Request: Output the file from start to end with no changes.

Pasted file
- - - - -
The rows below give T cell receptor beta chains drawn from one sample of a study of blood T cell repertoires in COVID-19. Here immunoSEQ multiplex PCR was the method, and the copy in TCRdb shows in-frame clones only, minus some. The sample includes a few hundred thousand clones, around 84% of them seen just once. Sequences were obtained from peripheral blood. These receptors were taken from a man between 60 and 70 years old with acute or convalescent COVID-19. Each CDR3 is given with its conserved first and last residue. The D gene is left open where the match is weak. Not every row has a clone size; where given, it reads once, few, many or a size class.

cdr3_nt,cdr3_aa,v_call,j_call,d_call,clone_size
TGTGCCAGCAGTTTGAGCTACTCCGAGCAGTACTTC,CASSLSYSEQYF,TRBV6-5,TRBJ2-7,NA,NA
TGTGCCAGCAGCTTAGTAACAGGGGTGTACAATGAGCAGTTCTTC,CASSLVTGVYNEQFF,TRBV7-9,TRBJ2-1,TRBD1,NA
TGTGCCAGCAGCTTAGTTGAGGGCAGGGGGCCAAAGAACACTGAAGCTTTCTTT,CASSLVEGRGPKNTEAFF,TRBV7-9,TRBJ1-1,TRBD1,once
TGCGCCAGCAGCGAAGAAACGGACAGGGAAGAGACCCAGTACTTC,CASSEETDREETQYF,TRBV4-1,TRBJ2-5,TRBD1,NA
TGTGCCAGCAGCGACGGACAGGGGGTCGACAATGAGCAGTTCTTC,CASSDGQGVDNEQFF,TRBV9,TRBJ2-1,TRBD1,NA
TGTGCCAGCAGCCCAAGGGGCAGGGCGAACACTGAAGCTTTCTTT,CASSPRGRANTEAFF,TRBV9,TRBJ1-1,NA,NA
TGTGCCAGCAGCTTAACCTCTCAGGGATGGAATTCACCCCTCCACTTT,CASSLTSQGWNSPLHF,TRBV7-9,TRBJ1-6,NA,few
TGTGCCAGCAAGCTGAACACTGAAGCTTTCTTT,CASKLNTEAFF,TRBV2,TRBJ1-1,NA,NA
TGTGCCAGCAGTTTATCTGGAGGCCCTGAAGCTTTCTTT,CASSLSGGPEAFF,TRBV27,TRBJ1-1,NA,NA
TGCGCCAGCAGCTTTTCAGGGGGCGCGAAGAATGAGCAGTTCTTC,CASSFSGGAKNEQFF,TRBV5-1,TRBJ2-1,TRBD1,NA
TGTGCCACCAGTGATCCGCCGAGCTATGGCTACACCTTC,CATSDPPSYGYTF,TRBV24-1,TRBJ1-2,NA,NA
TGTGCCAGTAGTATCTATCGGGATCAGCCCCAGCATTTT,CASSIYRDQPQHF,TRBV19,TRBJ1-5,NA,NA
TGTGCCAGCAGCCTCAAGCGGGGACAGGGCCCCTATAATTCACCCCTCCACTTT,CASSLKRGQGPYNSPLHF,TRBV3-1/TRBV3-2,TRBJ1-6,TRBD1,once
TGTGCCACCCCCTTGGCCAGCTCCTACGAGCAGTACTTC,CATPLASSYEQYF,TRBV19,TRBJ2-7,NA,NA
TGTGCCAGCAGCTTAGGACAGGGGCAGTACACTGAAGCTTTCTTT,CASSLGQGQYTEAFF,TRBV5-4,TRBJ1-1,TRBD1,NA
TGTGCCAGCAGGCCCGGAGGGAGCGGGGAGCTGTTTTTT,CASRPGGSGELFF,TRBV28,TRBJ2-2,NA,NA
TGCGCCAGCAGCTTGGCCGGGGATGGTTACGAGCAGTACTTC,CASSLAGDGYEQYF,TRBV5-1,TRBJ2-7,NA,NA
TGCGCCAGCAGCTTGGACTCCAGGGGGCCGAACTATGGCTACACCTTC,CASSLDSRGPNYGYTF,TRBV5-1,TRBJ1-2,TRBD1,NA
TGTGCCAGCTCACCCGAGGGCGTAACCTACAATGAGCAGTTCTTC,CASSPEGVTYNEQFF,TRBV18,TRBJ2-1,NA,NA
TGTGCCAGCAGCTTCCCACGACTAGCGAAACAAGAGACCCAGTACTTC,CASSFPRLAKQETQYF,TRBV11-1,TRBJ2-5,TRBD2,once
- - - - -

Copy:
The rows below give T cell receptor beta chains drawn from one sample of a study of blood T cell repertoires in COVID-19. Here immunoSEQ multiplex PCR was the method, and the copy in TCRdb shows in-frame clones only, minus some. The sample includes a few hundred thousand clones, around 84% of them seen just once. Sequences were obtained from peripheral blood. These receptors were taken from a man between 60 and 70 years old with acute or convalescent COVID-19. Each CDR3 is given with its conserved first and last residue. The D gene is left open where the match is weak. Not every row has a clone size; where given, it reads once, few, many or a size class.

cdr3_nt,cdr3_aa,v_call,j_call,d_call,clone_size
TGTGCCAGCAGTTTGAGCTACTCCGAGCAGTACTTC,CASSLSYSEQYF,TRBV6-5,TRBJ2-7,NA,NA
TGTGCCAGCAGCTTAGTAACAGGGGTGTACAATGAGCAGTTCTTC,CASSLVTGVYNEQFF,TRBV7-9,TRBJ2-1,TRBD1,NA
TGTGCCAGCAGCTTAGTTGAGGGCAGGGGGCCAAAGAACACTGAAGCTTTCTTT,CASSLVEGRGPKNTEAFF,TRBV7-9,TRBJ1-1,TRBD1,once
TGCGCCAGCAGCGAAGAAACGGACAGGGAAGAGACCCAGTACTTC,CASSEETDREETQYF,TRBV4-1,TRBJ2-5,TRBD1,NA
TGTGCCAGCAGCGACGGACAGGGGGTCGACAATGAGCAGTTCTTC,CASSDGQGVDNEQFF,TRBV9,TRBJ2-1,TRBD1,NA
TGTGCCAGCAGCCCAAGGGGCAGGGCGAACACTGAAGCTTTCTTT,CASSPRGRANTEAFF,TRBV9,TRBJ1-1,NA,NA
TGTGCCAGCAGCTTAACCTCTCAGGGATGGAATTCACCCCTCCACTTT,CASSLTSQGWNSPLHF,TRBV7-9,TRBJ1-6,NA,few
TGTGCCAGCAAGCTGAACACTGAAGCTTTCTTT,CASKLNTEAFF,TRBV2,TRBJ1-1,NA,NA
TGTGCCAGCAGTTTATCTGGAGGCCCTGAAGCTTTCTTT,CASSLSGGPEAFF,TRBV27,TRBJ1-1,NA,NA
TGCGCCAGCAGCTTTTCAGGGGGCGCGAAGAATGAGCAGTTCTTC,CASSFSGGAKNEQFF,TRBV5-1,TRBJ2-1,TRBD1,NA
TGTGCCACCAGTGATCCGCCGAGCTATGGCTACACCTTC,CATSDPPSYGYTF,TRBV24-1,TRBJ1-2,NA,NA
TGTGCCAGTAGTATCTATCGGGATCAGCCCCAGCATTTT,CASSIYRDQPQHF,TRBV19,TRBJ1-5,NA,NA
TGTGCCAGCAGCCTCAAGCGGGGACAGGGCCCCTATAATTCACCCCTCCACTTT,CASSLKRGQGPYNSPLHF,TRBV3-1/TRBV3-2,TRBJ1-6,TRBD1,once
TGTGCCACCCCCTTGGCCAGCTCCTACGAGCAGTACTTC,CATPLASSYEQYF,TRBV19,TRBJ2-7,NA,NA
TGTGCCAGCAGCTTAGGACAGGGGCAGTACACTGAAGCTTTCTTT,CASSLGQGQYTEAFF,TRBV5-4,TRBJ1-1,TRBD1,NA
TGTGCCAGCAGGCCCGGAGGGAGCGGGGAGCTGTTTTTT,CASRPGGSGELFF,TRBV28,TRBJ2-2,NA,NA
TGCGCCAGCAGCTTGGCCGGGGATGGTTACGAGCAGTACTTC,CASSLAGDGYEQYF,TRBV5-1,TRBJ2-7,NA,NA
TGCGCCAGCAGCTTGGACTCCAGGGGGCCGAACTATGGCTACACCTTC,CASSLDSRGPNYGYTF,TRBV5-1,TRBJ1-2,TRBD1,NA
TGTGCCAGCTCACCCGAGGGCGTAACCTACAATGAGCAGTTCTTC,CASSPEGVTYNEQFF,TRBV18,TRBJ2-1,NA,NA
TGTGCCAGCAGCTTCCCACGACTAGCGAAACAAGAGACCCAGTACTTC,CASSFPRLAKQETQYF,TRBV11-1,TRBJ2-5,TRBD2,once